Personally I feel that the To’ Janggut Rebellion is a very localized sporadic conflict and as such does not really deserve being elevated to that being of an “incipient independent movement”. At the end of the day, the main grievances contested by the Kelantanese were concerning the taxation system and fiscal reasons. A question that pops in my mind while reading See Ching’s and Justin’s entries is why, who, when and how To’ Janggut evolved to emerge as one of Malaysia’s anti-colonial hero? Why is this local Kampong hero being embraced by present day Malaysia as their Jose Rizal and Ho Chi Minh (ok maybe not exactly like JR and HCM)?
See Ching did provide a list of romanticized accounts of To’ Janggut in a number of different novels highlighting his hero-like portrayal by post WW2 Malay novelists. I got curious myself and googled up To’ Janggut on the internet and realized that actually To’ Janggut is seen by many Malaysians as a warrior who was martyred at the hands of the evil British in his struggle for Tanah Melayu. There’s an interesting online discussion forum (http://raykinzoku.fotopages.com/?entry=597411) on To’ Janggut in which some of Malaysia’s netizens openly expressed their admiration to To’ Janggut and commended To’ Jangut for “fighting for his motherland against the colonial oppressors”, “freeing Malaya from the grips of the colonialist” and “being an inspiration to the younger generation”, amongst many other postings.
Apart from novels, this portrayal is also highlighted through various other means. I stumbled upon this snippet of To’ Janggut off the Malaysian National Archive which again sees him as a national hero defending the oppressed Malays against the British. This article appeared as if it was being taken off some school textbook and I am not surprised myself if the students in Malaysia are taught as such.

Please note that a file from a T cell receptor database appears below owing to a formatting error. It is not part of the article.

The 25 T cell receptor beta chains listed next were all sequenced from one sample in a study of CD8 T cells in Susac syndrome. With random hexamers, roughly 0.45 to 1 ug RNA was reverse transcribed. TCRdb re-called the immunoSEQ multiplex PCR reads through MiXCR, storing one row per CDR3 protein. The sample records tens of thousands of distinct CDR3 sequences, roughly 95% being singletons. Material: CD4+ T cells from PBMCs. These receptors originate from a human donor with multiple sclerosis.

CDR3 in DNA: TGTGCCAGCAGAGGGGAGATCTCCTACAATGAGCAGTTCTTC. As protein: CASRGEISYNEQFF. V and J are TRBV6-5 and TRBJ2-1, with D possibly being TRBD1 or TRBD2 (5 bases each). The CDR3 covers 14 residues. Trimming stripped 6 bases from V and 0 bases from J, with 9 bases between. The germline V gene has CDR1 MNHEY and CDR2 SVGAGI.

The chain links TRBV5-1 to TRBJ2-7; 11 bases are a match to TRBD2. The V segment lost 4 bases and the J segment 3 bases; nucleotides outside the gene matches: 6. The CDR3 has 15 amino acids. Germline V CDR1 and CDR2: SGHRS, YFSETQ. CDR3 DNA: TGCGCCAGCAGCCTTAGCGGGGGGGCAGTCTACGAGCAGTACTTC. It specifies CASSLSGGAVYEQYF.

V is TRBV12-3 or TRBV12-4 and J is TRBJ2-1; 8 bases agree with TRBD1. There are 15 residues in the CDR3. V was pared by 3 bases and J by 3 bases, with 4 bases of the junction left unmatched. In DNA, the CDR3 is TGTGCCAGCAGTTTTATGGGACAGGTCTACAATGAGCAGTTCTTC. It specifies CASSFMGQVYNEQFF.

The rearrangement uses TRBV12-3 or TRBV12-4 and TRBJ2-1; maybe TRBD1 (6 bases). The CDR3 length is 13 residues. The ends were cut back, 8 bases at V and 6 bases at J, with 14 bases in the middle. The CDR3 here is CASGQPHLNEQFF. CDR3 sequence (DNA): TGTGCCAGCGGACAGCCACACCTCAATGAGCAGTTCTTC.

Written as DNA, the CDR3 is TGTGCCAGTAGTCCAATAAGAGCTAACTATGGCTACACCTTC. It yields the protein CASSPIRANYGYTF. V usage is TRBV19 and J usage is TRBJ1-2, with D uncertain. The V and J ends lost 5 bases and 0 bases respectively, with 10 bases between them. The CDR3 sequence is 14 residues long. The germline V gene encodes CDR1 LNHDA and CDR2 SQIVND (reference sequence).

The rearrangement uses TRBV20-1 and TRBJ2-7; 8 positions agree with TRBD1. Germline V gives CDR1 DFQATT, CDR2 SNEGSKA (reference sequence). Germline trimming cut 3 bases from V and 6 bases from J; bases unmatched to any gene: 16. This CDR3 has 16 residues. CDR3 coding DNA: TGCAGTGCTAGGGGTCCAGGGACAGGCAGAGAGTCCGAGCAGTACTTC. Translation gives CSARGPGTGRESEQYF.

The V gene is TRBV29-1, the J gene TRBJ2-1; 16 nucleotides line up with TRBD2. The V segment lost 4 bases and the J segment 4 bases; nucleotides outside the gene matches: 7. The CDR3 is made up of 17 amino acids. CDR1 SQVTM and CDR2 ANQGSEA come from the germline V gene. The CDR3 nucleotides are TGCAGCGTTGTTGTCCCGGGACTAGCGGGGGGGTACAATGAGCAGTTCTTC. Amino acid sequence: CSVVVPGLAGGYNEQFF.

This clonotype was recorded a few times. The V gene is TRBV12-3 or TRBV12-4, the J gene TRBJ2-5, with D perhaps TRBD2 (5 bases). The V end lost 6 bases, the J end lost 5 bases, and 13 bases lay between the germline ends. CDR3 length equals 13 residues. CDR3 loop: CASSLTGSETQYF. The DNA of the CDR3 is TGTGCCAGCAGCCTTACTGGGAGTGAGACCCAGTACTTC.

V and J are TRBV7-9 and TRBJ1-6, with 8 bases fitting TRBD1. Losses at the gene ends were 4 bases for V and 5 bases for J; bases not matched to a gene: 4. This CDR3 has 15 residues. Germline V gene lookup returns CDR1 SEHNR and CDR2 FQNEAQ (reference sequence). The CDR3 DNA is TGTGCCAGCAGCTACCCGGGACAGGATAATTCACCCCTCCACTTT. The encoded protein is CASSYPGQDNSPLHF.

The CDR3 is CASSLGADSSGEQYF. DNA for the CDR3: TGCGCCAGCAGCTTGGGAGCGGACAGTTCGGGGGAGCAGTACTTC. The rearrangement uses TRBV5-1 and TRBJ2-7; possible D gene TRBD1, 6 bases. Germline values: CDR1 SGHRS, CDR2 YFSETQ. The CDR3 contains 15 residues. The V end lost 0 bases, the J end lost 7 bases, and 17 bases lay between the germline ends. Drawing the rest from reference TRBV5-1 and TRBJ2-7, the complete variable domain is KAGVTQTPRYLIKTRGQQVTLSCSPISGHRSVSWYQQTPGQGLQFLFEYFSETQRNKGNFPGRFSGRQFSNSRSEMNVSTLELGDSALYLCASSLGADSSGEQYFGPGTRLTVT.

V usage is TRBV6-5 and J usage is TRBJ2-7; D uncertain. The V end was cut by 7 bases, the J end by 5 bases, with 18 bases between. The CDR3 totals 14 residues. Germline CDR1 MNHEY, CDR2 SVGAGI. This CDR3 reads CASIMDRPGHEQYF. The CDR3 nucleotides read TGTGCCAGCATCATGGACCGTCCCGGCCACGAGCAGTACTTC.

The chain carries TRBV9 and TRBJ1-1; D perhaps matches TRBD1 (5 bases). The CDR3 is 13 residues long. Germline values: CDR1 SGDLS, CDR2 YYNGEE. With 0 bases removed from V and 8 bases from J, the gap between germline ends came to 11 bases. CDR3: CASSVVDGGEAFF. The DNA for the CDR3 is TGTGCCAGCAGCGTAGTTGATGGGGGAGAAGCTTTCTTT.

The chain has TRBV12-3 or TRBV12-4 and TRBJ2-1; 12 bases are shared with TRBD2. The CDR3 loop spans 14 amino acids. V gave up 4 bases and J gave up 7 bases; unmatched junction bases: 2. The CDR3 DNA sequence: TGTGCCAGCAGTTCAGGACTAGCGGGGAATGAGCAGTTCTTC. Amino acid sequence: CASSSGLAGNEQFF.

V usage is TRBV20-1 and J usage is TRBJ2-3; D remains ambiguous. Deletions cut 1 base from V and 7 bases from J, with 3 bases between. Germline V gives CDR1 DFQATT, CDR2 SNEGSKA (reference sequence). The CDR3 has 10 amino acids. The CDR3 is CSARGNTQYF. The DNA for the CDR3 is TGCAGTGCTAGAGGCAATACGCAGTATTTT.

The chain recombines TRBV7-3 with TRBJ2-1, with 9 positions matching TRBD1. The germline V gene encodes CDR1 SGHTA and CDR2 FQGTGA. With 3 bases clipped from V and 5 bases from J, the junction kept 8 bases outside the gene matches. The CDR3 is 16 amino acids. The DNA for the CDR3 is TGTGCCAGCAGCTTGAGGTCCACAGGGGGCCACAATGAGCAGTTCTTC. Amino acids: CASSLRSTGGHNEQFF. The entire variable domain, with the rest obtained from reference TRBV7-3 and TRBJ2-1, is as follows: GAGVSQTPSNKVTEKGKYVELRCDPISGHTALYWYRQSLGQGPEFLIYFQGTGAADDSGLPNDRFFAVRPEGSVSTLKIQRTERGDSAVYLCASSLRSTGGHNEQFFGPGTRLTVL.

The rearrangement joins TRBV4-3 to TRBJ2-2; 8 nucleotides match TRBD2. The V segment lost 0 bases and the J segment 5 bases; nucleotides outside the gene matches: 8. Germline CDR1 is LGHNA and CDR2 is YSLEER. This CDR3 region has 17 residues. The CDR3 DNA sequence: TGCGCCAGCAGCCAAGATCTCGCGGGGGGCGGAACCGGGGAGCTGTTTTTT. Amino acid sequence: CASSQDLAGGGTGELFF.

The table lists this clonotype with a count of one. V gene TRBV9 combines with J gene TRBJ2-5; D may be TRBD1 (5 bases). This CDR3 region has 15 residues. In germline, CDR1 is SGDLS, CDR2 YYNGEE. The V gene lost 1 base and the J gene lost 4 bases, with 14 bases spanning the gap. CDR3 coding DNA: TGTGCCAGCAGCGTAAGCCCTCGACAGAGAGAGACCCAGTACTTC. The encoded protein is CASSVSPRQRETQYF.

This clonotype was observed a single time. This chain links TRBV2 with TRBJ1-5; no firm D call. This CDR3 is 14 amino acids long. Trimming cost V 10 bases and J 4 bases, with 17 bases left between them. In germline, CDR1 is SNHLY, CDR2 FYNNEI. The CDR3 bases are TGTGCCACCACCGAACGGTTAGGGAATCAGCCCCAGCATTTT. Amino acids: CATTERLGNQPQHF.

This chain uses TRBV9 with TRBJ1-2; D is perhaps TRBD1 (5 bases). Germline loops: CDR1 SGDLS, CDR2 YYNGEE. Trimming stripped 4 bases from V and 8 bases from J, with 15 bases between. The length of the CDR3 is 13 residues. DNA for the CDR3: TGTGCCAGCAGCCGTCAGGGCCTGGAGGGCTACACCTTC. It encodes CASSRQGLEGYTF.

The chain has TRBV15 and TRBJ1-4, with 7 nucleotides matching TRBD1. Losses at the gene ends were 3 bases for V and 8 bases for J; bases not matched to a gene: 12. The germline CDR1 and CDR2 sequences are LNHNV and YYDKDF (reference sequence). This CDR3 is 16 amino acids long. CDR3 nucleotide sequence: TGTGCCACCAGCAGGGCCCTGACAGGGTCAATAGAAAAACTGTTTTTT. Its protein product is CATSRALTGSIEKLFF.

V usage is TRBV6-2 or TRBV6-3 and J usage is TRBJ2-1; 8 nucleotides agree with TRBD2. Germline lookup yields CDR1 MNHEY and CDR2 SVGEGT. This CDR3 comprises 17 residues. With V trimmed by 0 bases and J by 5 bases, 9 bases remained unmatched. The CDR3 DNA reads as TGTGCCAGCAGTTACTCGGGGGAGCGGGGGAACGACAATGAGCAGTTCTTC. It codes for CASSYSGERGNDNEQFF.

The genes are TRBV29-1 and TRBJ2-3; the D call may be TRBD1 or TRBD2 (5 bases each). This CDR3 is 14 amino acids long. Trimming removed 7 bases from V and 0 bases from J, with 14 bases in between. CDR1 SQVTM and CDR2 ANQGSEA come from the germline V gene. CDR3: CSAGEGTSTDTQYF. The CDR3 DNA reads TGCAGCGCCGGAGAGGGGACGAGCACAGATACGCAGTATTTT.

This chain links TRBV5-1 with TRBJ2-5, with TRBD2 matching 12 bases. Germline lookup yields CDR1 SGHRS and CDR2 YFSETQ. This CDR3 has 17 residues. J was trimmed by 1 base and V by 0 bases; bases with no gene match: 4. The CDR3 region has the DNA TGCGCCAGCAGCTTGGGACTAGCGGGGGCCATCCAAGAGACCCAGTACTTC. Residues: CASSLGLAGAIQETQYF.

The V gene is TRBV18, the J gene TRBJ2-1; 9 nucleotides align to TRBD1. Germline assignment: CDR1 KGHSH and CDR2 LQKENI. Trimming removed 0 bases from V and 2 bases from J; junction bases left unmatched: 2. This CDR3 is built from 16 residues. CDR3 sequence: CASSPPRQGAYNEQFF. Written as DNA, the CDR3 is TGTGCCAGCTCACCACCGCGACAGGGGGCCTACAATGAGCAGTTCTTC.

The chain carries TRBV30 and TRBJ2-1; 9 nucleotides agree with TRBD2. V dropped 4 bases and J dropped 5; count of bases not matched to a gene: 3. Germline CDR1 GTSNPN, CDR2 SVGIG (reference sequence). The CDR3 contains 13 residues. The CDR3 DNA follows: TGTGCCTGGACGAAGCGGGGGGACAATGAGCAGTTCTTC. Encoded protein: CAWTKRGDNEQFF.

In the realm of the Arts too, the legend of To’ Janggut is still alive and kicking. There was a theatre production on To’ Janggut which was staged last year which typically exemplify him being the Malay hero whom all Malaysians should be proud of. There was also an artist who painted a vivid painting of To’ Janggut and is selling it for RM 25, 000.
At this point of time there were very vague notions of Malaya and pan-Malaya unity, especially in the rural countryside such as Kelantan. I am speculating that To’ Janggut himself would not care so much about the Johoreans or the Negri Sembilan-ians. So when does this perpetration of him being portrayed as a national hero starts? As Zahra and Russell had pointed out, we can trace it back to the writing of the state narrative during the post WW2 period. Why then did the writers and gatekeepers of history choose a rather skewered portrayal of history? Embarrassingly the answer is probably because the Malays are unable to find a genuine anti-colonial figure to legitimize their history book! In the lecture Dr Emmanuel mentioned that during colonialism, the enemies of the Malays were actually the Chinese and the British were seen as their “penaung” or protector. Decades of being all chummy with the British made it hard for them to try and locate an anti-British Malay hero. That was why the leader of the localized revolt in the form of To’ Janggut is elevated to that of a national warrior.